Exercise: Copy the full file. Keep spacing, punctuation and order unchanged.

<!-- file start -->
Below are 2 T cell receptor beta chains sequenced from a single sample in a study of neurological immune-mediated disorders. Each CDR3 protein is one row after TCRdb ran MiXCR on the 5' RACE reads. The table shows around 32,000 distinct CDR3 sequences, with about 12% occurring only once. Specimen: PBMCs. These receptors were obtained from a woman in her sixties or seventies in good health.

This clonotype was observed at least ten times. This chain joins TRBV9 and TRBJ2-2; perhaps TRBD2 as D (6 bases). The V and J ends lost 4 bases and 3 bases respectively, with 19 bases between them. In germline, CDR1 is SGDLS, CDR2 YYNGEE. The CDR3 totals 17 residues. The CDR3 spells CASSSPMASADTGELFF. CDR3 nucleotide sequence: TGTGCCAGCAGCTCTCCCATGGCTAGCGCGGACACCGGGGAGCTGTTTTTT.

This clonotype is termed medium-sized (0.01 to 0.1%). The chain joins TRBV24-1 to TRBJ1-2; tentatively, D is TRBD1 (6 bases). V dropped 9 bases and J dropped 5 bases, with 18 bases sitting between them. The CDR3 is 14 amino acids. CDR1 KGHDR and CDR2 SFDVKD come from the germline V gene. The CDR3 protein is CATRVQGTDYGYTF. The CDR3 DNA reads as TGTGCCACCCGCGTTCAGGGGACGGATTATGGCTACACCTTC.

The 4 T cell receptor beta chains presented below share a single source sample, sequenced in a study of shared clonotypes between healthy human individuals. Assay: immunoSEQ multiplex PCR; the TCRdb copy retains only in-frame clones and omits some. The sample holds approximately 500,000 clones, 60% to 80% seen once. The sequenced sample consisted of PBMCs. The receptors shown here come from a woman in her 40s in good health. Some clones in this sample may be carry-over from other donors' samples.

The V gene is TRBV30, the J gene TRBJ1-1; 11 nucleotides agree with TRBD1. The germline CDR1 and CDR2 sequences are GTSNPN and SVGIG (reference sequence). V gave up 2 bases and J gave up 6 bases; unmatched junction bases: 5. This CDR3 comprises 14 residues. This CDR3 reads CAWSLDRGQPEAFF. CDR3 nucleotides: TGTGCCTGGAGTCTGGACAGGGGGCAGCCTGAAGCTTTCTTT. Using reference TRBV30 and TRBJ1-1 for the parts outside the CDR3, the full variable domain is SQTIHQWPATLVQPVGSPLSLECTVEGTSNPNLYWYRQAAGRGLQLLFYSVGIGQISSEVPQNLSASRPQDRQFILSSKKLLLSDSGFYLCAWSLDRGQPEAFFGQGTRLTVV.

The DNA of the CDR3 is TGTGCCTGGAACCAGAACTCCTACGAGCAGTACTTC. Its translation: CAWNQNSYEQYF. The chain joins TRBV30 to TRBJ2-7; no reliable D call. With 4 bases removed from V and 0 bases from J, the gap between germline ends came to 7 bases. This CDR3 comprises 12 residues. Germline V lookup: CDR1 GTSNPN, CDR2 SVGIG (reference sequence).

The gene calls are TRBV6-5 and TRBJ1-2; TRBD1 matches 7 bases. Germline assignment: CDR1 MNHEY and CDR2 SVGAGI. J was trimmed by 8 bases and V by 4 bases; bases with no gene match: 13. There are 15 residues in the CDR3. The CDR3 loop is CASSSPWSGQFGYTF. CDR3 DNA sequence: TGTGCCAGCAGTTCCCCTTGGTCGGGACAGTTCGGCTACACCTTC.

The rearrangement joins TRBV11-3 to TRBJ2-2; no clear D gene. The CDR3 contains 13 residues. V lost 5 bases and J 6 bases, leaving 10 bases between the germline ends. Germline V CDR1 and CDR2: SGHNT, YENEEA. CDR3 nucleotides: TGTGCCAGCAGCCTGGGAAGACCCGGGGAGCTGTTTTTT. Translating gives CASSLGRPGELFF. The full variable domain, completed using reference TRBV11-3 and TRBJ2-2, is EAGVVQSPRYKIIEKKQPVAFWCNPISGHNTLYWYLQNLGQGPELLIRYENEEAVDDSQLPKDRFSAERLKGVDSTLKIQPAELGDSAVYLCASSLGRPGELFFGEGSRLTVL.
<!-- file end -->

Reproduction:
Below are 2 T cell receptor beta chains sequenced from a single sample in a study of neurological immune-mediated disorders. Each CDR3 protein is one row after TCRdb ran MiXCR on the 5' RACE reads. The table shows around 32,000 distinct CDR3 sequences, with about 12% occurring only once. Specimen: PBMCs. These receptors were obtained from a woman in her sixties or seventies in good health.

This clonotype was observed at least ten times. This chain joins TRBV9 and TRBJ2-2; perhaps TRBD2 as D (6 bases). The V and J ends lost 4 bases and 3 bases respectively, with 19 bases between them. In germline, CDR1 is SGDLS, CDR2 YYNGEE. The CDR3 totals 17 residues. The CDR3 spells CASSSPMASADTGELFF. CDR3 nucleotide sequence: TGTGCCAGCAGCTCTCCCATGGCTAGCGCGGACACCGGGGAGCTGTTTTTT.

This clonotype is termed medium-sized (0.01 to 0.1%). The chain joins TRBV24-1 to TRBJ1-2; tentatively, D is TRBD1 (6 bases). V dropped 9 bases and J dropped 5 bases, with 18 bases sitting between them. The CDR3 is 14 amino acids. CDR1 KGHDR and CDR2 SFDVKD come from the germline V gene. The CDR3 protein is CATRVQGTDYGYTF. The CDR3 DNA reads as TGTGCCACCCGCGTTCAGGGGACGGATTATGGCTACACCTTC.

The 4 T cell receptor beta chains presented below share a single source sample, sequenced in a study of shared clonotypes between healthy human individuals. Assay: immunoSEQ multiplex PCR; the TCRdb copy retains only in-frame clones and omits some. The sample holds approximately 500,000 clones, 60% to 80% seen once. The sequenced sample consisted of PBMCs. The receptors shown here come from a woman in her 40s in good health. Some clones in this sample may be carry-over from other donors' samples.

The V gene is TRBV30, the J gene TRBJ1-1; 11 nucleotides agree with TRBD1. The germline CDR1 and CDR2 sequences are GTSNPN and SVGIG (reference sequence). V gave up 2 bases and J gave up 6 bases; unmatched junction bases: 5. This CDR3 comprises 14 residues. This CDR3 reads CAWSLDRGQPEAFF. CDR3 nucleotides: TGTGCCTGGAGTCTGGACAGGGGGCAGCCTGAAGCTTTCTTT. Using reference TRBV30 and TRBJ1-1 for the parts outside the CDR3, the full variable domain is SQTIHQWPATLVQPVGSPLSLECTVEGTSNPNLYWYRQAAGRGLQLLFYSVGIGQISSEVPQNLSASRPQDRQFILSSKKLLLSDSGFYLCAWSLDRGQPEAFFGQGTRLTVV.

The DNA of the CDR3 is TGTGCCTGGAACCAGAACTCCTACGAGCAGTACTTC. Its translation: CAWNQNSYEQYF. The chain joins TRBV30 to TRBJ2-7; no reliable D call. With 4 bases removed from V and 0 bases from J, the gap between germline ends came to 7 bases. This CDR3 comprises 12 residues. Germline V lookup: CDR1 GTSNPN, CDR2 SVGIG (reference sequence).

The gene calls are TRBV6-5 and TRBJ1-2; TRBD1 matches 7 bases. Germline assignment: CDR1 MNHEY and CDR2 SVGAGI. J was trimmed by 8 bases and V by 4 bases; bases with no gene match: 13. There are 15 residues in the CDR3. The CDR3 loop is CASSSPWSGQFGYTF. CDR3 DNA sequence: TGTGCCAGCAGTTCCCCTTGGTCGGGACAGTTCGGCTACACCTTC.

The rearrangement joins TRBV11-3 to TRBJ2-2; no clear D gene. The CDR3 contains 13 residues. V lost 5 bases and J 6 bases, leaving 10 bases between the germline ends. Germline V CDR1 and CDR2: SGHNT, YENEEA. CDR3 nucleotides: TGTGCCAGCAGCCTGGGAAGACCCGGGGAGCTGTTTTTT. Translating gives CASSLGRPGELFF. The full variable domain, completed using reference TRBV11-3 and TRBJ2-2, is EAGVVQSPRYKIIEKKQPVAFWCNPISGHNTLYWYLQNLGQGPELLIRYENEEAVDDSQLPKDRFSAERLKGVDSTLKIQPAELGDSAVYLCASSLGRPGELFFGEGSRLTVL.